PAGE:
Ukraine’s parliament, the Verkhovna Rada, canceled its plenary sessions this week, delaying consideration of laws like the one on conscription that had been planned for this week.

This marks the first time the Rada has canceled meetings since September 2020, when it was canceled as a measure taken against the Covid-19 pandemic.

So what’s the reason for the cancelation and will it have impact the speed of major legislation, like the Ukrainian government’s mobilization plans?

Why were the sessions canceled?

Since the start of the full-scale invasion of Ukraine, the Rada doesn’t publicly state when it schedules meetings, nor when or why it cancels them.

Oleksiy Honcharenko, of the opposition European Solidarity party, complained about the cancelation in a Facebook post, calling the situation “a mess.”


According to Honcharenko’s post, the cancelation all stems from some deputies being blocked from traveling abroad.

Ukrainian men need special permission to go abroad – including its parliamentarians.

At the beginning of martial law, which was enacted due to Russia’s full-scale invasion, deputies could generally go abroad as they pleased. However, the government got stricter about granting these permissions following a public outcry when media reports surfaced of deputies appearing to enjoy their time abroad – while Ukrainian soldiers were fighting fierce battles at home against invading Russian forces.

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When that happened, opposition parties like the European Solidarity party – which Honcharenko is a member of – say that the government hasn’t been fair in deciding who should be granted permission to go abroad for government business, saying that it favors the ruling Servant of the People party and those aligned with it, over opposition parties like his.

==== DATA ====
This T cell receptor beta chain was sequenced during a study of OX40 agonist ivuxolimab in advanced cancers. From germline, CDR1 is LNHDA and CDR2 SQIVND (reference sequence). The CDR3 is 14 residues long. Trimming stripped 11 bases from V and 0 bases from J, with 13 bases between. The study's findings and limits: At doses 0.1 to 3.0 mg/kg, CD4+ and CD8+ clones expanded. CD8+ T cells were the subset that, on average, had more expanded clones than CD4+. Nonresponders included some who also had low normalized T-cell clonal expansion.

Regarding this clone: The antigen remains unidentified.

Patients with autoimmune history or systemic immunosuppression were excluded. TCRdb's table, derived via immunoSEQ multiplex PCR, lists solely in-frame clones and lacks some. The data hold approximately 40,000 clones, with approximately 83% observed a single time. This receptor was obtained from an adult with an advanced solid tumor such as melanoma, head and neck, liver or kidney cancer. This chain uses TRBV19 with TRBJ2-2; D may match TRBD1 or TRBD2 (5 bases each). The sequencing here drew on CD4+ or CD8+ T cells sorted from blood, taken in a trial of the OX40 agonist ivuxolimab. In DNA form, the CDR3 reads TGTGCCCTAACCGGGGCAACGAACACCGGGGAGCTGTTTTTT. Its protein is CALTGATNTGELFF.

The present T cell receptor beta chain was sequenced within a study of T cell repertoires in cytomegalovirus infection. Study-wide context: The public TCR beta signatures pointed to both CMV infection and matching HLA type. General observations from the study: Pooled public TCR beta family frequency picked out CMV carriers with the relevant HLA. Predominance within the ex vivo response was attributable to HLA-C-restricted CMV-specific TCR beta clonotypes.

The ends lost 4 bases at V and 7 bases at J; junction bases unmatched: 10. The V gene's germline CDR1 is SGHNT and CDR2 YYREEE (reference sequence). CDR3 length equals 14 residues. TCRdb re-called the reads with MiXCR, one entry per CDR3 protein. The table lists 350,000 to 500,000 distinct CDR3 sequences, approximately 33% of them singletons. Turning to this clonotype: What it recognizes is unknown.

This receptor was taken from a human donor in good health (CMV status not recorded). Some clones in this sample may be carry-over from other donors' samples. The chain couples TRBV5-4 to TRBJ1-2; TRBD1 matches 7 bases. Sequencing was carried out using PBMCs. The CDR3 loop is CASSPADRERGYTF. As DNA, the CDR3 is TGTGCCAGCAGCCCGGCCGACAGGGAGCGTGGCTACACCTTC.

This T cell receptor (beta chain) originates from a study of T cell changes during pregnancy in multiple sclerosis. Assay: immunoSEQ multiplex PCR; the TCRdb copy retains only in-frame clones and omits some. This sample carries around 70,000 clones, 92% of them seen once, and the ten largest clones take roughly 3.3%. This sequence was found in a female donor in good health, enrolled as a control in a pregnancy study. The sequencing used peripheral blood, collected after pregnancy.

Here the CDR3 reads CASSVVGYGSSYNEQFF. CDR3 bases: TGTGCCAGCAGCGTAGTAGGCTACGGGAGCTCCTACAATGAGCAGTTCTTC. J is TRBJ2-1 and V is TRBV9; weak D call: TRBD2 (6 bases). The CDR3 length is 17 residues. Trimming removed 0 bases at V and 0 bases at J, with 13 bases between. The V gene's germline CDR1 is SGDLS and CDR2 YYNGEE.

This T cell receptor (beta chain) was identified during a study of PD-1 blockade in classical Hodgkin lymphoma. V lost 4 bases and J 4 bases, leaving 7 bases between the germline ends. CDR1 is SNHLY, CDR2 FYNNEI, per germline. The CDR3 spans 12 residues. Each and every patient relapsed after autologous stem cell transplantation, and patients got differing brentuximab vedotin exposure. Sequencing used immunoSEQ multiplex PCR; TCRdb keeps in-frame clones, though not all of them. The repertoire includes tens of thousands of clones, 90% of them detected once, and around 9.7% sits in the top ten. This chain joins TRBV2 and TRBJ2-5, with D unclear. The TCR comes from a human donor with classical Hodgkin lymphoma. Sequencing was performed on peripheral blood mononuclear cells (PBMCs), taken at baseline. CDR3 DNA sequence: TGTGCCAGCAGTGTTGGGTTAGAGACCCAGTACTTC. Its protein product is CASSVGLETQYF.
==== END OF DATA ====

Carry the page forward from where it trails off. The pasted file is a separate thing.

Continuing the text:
According to Honcharenko, this week, many Ukrainian deputies said that, although they would have showed up for work – rather than voting on a variety of draft laws all at once, they’d go through them piece by piece.


However, these measures weren’t taken because the leadership of the Verkhovna Rada, on Tuesday, March 5, simply canceled the plenary sessions for the week, Honcharenko said.

That said, according to another Kyiv Post source, the Verkhovna Rada canceled its meetings for the week because there weren’t enough deputies home in Kyiv to get a quorum to pass legislation.

“Some of the deputies have not yet returned from their business trips (abroad) and now they have seen that there are not enough people to vote,” the source said.

Deputy Yaroslav Zheleznyak, who is from another opposition party, Holos, told Kyiv Post that the cancelation of the sessions gives certain deputies more time to prepare a report that they’re working on delivering to the US Congress – whose support or lack thereof will have a huge impact on Ukraine’s ability to defend itself.

Davyd Arahamiya, head of Ukrainian President Volodymyr Zelensky’s Servant of the People party, posted in his Telegram that since Russia’s full-scale invasion started, parliament is, in a sense, always in session.

“First of all, this allows us to meet at any time to make decisions. And secondly, to make quick responses to changes in security matters, important deadlines or respond to our allies’ decisions...There’s currently an urgent and important task related to this for our deputies, which affects the assistance from our partners. When this is done, they will return to work,” Arahamiya wrote.


Will mobilization be impacted?

“I don't think it will have a serious effect on it,” Zheleznyak said.

Among other things, the controversial mobilization law calls for the lowering of the age of conscription – an effort to get more fighting men to the front lines.

However, he said, the consideration of several dozen other draft laws could be postponed to the following weeks, which may generally slow the Rada down.

“Forty-eight laws were scheduled for the sixth and seventh of March. They will move and may delay the consideration of other bills. There are several important European integration bills among those 48,” he said.

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